From reading some comments on Okta, they sound an awful like critics of Trump, but nicer. Basically down playing what each is doing. You may personally dislike Trump, but he is getting things done.You may personally think Okta is nothing special, even as it dominates its markets.Ahhh...seems to me that the conventional wisdom is wrong at least 50% of the time (and that is being very nice to the conventional wisdom). Wrong actually far more often. I see it in my legal arguments, yesterday another opposing attorney laughed at my motion. I don’t file frivolous motions. The last two times that happened they were not laughing when I walked out of the courtroom. I get the feeling the same is true of Trump, and the same is true of Okta. The analogies do not end there however. Cisco filing a frivolous lawsuit against Arista. Guess who else just filed a frivolous lawsuit...Prerequisite before moving forward on that lawsuit is producing the servers for forensic evaluation...oh but we cannot do that because they’ve already been wiped and sent out to a third party (not the FBI). So much for that lawsuit, but it helps the fund raising that is in the crappers.Point being, what Okta does is much more than the conventional wisdom says it does, and it is actually doing it with little real competition, all the big bad names aside. Sailpoint, its partner, really completes Okta. That would pretty much double the marketcap of the company, but if it doubled the revenues and market opportunity as well without slowing growth...well then that may be good.As of now they are just partners.Barriers of entry...I have no doubt that if Microsoft put a whole business unit on it and said become number in this market as if you were an entrepreneurial start up wth a $500 million budget that Microsoft would, in a few years, create a product that could be dominant. Particularly if it is not only for 365, but from 365 can link to the entire enterprise.Hmmmmm, maybe I should become a marketing exec at Microsoft. That does not sound like a half bad idea. But then again it would take years of unprofitability. Microsoft has changed, i suppose it has produced loss leaders for years with its tablets and laptops, so it could try here. But as things stand now, no. Not a real competitive threat, and neither is Amazon.Tinker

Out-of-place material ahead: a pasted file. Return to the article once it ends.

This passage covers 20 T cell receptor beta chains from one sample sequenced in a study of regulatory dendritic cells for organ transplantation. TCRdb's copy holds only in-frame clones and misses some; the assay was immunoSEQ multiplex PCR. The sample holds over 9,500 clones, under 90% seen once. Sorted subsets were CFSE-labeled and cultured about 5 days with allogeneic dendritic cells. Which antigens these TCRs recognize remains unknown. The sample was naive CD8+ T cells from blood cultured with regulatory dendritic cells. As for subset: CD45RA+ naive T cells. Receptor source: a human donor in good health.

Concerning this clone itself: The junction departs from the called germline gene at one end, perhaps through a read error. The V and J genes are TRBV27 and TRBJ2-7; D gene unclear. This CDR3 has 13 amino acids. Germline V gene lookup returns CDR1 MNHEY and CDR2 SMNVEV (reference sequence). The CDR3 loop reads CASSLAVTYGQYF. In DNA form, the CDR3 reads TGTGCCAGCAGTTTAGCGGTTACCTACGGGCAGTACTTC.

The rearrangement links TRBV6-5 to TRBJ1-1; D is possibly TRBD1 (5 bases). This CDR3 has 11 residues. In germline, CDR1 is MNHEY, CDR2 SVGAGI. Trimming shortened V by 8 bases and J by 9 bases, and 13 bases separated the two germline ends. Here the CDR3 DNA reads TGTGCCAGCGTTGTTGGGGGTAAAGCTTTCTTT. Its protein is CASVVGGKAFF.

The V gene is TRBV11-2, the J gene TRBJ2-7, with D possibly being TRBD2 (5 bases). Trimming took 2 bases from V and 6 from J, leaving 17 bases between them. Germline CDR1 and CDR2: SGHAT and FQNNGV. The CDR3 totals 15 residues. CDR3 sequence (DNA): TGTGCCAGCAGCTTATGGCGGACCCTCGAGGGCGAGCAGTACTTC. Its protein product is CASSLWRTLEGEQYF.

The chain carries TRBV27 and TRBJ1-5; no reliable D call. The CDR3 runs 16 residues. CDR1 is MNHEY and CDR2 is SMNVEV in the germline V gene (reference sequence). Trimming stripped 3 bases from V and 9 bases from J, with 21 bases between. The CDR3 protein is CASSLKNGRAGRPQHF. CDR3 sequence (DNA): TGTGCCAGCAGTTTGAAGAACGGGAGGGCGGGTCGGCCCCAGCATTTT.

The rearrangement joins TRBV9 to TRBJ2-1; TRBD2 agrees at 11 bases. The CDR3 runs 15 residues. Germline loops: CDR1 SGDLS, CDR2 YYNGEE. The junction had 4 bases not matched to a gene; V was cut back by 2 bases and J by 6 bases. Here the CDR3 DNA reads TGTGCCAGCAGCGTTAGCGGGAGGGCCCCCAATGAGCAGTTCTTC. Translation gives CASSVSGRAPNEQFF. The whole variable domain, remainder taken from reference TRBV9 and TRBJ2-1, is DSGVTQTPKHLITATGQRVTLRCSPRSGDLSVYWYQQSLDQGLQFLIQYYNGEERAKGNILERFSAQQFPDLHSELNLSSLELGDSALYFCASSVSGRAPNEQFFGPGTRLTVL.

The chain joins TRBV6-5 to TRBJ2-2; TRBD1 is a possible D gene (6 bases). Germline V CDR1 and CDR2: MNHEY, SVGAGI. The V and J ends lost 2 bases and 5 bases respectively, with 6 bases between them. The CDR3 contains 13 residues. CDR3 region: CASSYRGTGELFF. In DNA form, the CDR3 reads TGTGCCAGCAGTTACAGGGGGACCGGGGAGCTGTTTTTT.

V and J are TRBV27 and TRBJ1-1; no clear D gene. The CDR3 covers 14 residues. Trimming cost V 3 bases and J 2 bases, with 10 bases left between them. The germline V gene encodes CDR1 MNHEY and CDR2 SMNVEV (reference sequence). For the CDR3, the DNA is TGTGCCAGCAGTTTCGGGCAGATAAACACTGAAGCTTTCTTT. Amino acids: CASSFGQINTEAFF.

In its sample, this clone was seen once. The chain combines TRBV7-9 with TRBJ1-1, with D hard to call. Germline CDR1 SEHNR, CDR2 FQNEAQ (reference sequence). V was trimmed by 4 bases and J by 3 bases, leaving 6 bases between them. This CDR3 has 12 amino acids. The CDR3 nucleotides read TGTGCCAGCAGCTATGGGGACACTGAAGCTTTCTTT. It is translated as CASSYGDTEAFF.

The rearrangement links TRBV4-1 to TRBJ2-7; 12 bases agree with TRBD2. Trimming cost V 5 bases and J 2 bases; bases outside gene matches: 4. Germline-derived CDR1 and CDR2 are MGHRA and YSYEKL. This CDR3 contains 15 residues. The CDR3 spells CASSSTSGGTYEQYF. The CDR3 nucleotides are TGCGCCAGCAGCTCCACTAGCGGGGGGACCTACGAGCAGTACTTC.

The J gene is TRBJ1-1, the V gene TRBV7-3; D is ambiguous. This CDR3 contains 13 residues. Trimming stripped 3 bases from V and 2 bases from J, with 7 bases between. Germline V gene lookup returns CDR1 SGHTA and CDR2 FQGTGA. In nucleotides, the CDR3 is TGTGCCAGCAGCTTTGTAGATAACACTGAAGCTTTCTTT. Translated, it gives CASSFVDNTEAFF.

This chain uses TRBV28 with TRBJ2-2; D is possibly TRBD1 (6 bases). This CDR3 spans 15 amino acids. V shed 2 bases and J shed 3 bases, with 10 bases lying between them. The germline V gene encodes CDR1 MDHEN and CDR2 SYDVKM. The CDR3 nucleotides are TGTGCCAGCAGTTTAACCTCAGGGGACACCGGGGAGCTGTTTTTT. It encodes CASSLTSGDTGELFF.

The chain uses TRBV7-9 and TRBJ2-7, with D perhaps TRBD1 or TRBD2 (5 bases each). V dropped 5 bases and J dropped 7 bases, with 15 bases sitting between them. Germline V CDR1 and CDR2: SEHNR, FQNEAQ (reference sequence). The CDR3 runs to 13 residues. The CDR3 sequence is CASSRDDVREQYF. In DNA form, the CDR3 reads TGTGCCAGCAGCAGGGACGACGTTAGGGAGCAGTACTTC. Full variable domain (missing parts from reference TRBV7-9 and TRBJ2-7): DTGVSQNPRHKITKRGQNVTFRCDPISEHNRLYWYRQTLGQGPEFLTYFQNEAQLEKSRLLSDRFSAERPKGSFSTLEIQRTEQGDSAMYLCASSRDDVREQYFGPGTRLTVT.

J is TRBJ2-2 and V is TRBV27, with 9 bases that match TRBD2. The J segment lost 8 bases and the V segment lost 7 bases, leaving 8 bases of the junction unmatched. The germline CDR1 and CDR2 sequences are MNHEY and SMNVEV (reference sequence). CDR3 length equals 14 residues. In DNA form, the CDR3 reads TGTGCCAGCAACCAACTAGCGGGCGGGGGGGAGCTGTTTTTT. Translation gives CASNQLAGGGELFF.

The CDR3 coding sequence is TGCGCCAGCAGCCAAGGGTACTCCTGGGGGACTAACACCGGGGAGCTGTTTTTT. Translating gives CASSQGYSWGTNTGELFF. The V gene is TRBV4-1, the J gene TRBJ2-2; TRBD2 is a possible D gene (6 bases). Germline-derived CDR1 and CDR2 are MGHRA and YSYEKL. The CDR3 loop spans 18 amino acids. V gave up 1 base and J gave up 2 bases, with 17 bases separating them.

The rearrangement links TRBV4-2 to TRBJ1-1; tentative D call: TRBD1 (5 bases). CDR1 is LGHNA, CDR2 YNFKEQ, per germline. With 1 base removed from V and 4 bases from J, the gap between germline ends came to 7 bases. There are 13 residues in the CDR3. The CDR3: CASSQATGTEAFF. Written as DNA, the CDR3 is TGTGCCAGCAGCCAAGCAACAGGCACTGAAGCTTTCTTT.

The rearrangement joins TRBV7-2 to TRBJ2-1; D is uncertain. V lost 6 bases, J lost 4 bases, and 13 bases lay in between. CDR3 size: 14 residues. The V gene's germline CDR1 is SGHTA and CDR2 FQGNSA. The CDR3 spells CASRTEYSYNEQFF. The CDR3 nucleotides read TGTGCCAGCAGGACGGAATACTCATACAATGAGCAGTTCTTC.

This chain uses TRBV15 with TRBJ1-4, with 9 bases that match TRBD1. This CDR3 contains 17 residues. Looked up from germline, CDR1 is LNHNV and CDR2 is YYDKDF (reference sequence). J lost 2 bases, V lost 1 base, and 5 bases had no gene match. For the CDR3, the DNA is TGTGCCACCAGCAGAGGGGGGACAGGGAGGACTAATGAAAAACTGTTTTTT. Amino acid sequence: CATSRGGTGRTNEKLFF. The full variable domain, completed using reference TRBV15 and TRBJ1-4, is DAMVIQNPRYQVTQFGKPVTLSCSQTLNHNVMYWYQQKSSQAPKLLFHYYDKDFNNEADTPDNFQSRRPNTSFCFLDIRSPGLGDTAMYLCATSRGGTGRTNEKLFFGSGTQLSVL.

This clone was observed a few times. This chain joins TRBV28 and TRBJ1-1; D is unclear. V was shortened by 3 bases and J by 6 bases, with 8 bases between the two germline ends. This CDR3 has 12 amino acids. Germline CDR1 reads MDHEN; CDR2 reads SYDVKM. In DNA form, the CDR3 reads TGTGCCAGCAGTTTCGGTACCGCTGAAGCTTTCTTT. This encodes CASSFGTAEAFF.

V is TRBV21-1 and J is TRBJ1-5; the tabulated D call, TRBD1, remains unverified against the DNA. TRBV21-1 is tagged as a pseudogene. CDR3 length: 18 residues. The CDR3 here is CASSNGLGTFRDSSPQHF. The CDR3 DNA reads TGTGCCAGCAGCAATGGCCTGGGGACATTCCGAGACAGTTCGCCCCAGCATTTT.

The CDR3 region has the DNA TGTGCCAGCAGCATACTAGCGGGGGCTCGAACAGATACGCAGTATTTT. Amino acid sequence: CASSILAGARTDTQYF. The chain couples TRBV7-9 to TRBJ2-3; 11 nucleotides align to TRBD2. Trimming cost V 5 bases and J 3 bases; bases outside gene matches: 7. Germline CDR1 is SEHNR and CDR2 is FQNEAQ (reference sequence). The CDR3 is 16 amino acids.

Hi Tinker,I get the same feeling about critics of Okta. I also get the feeling that they have never had to deal with IAM personally, or they would understand quite well what Okta is doing.Is it flashy and sexy? Nope.Is it essential to how a business operates? Yep.I work in high-tech. We're a small company. It was 50 people when I got there a few years ago. Since then we've grown to over 500 and been acquired by a much larger company. We have Okta, the parent has they're own home-grown widget or some other 3rd party thing. I don't even know. Okta is far superior. Here are just some of the things we've done with Okta:Integrated:- Salesforce- all of the Atlassian products- Sumo Logic (3rd party log aggregation SaaS product heavily used by AWS customers)- Service Now- InfoBlox & Device42 (network management devices)- Cloud Academy (online learning portal)- Slack & PagerDuty (DevOps SaaS tools)- Savo (marketing/sales document management)- Samilla Whitelist (automated IP whitelisting for access to things without needing a VPN)- our own products and services so our customers can authenticate using OktaAnd, given we're a security company, we also require 2-factor authentication. Which means not only is Okta tied into our AD for my username and password, but have to also use a one-time token to authenticate to Okta as well.Even if MS came up with something that competed, it would YEARS before they were able to integrate with all these things. AWS is never going to bother with more than something that works with AWS. Why should they? They have a history of destroying upstart cloud-service companies by integrating something identical right into AWS for free or minimal charge. If Okta's only market were AWS IAM customers, I'd be very worried. But their market is far larger. It's every single company that uses a SaaS product from a third party. It's every single company who *offers* a SaaS product to *their* customers. It's easily adopted, very stick, simple to use, and incredibly simple to manage who in your company or customer-base gets access to what and when.That is NOT an easy thing to pull off, never mind pull off as well as they have.I like Okta better than Mongo right now. But that could be because I'm biased due to direct exposure to Okta every day, and have yet to know anything first hand about Mongo...--Paul - Just a geek in investor's clothing
Guess who else just filed a frivolous lawsuit...Exactly what people were saying when the DNC filed suit against the Nixon campaign for the Watergate break in ... of course, it didn't turn out to be frivolous.
Okta is nothing like Trump.1. It doesn't play golf every week in Florida.2. It doesn't tweet every day about how much money it is making3. It's obviously a Democrat because it lives in San Francisco and there isn't any Republicans there.4. They actually put out their Financials and have them audited.I think Okta is definitely like a Democrat.Thanks for the tip, the more I look at it, the more interesting it is. Now that is like Trump only different :)Andy
Best Of |
Favorites & Replies |
Start a New Board |
My Fool |